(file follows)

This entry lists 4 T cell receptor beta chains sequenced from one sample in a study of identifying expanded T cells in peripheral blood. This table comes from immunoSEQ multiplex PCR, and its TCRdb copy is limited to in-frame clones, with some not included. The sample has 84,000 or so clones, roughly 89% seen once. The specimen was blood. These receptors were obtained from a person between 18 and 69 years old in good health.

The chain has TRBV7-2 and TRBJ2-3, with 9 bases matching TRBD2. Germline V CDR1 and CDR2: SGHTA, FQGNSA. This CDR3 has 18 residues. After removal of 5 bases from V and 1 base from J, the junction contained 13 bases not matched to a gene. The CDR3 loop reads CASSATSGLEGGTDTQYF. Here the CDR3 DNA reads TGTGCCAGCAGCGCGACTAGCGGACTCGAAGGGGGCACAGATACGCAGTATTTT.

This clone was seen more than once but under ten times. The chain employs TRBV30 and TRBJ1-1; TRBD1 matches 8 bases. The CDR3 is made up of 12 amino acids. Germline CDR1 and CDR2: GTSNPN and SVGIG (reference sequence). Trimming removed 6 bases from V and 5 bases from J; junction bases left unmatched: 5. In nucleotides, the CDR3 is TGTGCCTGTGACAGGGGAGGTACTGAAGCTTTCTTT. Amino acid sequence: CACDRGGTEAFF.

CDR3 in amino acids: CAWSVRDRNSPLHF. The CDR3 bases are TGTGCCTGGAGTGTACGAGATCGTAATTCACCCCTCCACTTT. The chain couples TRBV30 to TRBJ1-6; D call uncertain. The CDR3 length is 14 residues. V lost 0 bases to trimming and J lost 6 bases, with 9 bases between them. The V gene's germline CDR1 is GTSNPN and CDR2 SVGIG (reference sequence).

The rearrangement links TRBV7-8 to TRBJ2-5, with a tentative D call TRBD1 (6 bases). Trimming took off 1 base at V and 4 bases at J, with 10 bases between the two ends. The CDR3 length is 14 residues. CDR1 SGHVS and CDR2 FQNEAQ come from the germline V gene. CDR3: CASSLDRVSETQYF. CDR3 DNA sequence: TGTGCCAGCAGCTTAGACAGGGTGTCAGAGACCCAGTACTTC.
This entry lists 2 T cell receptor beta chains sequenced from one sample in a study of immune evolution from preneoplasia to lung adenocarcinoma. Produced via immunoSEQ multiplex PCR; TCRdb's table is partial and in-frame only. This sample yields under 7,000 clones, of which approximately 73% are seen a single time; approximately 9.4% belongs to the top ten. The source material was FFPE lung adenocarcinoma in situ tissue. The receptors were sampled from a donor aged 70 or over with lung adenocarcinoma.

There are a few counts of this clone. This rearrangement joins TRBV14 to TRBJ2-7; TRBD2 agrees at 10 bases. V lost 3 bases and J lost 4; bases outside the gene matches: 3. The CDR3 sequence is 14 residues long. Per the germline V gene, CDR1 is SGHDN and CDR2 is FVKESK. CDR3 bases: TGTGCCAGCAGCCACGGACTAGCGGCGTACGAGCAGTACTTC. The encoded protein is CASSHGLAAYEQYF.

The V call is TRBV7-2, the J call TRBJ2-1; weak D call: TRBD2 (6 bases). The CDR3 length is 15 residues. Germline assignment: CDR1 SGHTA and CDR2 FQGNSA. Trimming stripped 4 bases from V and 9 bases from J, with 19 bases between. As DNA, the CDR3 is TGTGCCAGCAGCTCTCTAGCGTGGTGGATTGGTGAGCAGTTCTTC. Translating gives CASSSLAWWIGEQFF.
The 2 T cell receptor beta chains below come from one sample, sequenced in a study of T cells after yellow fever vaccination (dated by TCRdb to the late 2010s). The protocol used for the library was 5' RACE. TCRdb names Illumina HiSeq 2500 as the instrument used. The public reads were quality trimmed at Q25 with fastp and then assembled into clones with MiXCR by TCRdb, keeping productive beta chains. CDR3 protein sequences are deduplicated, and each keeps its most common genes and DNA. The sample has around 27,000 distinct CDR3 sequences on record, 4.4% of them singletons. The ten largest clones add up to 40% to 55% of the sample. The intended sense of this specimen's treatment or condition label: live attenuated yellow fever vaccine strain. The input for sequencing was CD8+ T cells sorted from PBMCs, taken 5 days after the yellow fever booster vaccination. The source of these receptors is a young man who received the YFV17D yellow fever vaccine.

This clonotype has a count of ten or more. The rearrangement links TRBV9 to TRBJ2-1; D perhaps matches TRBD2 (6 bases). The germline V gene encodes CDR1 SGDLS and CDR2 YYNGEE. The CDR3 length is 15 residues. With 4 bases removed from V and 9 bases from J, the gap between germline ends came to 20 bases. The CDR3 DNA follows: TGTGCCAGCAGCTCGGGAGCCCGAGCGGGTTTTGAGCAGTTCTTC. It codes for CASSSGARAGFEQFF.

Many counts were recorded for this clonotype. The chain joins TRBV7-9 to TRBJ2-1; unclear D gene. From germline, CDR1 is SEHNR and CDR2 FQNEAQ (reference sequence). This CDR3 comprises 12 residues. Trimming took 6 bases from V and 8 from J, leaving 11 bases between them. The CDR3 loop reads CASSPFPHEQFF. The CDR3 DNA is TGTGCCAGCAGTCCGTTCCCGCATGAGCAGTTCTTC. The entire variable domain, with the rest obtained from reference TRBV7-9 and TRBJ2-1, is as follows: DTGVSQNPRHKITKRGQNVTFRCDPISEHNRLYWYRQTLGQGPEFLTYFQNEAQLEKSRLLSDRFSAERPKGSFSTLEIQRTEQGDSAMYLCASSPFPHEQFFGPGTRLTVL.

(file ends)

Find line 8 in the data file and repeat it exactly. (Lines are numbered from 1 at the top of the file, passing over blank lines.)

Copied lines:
The V call is TRBV7-2, the J call TRBJ2-1; weak D call: TRBD2 (6 bases). The CDR3 length is 15 residues. Germline assignment: CDR1 SGHTA and CDR2 FQGNSA. Trimming stripped 4 bases from V and 9 bases from J, with 19 bases between. As DNA, the CDR3 is TGTGCCAGCAGCTCTCTAGCGTGGTGGATTGGTGAGCAGTTCTTC. Translating gives CASSSLAWWIGEQFF.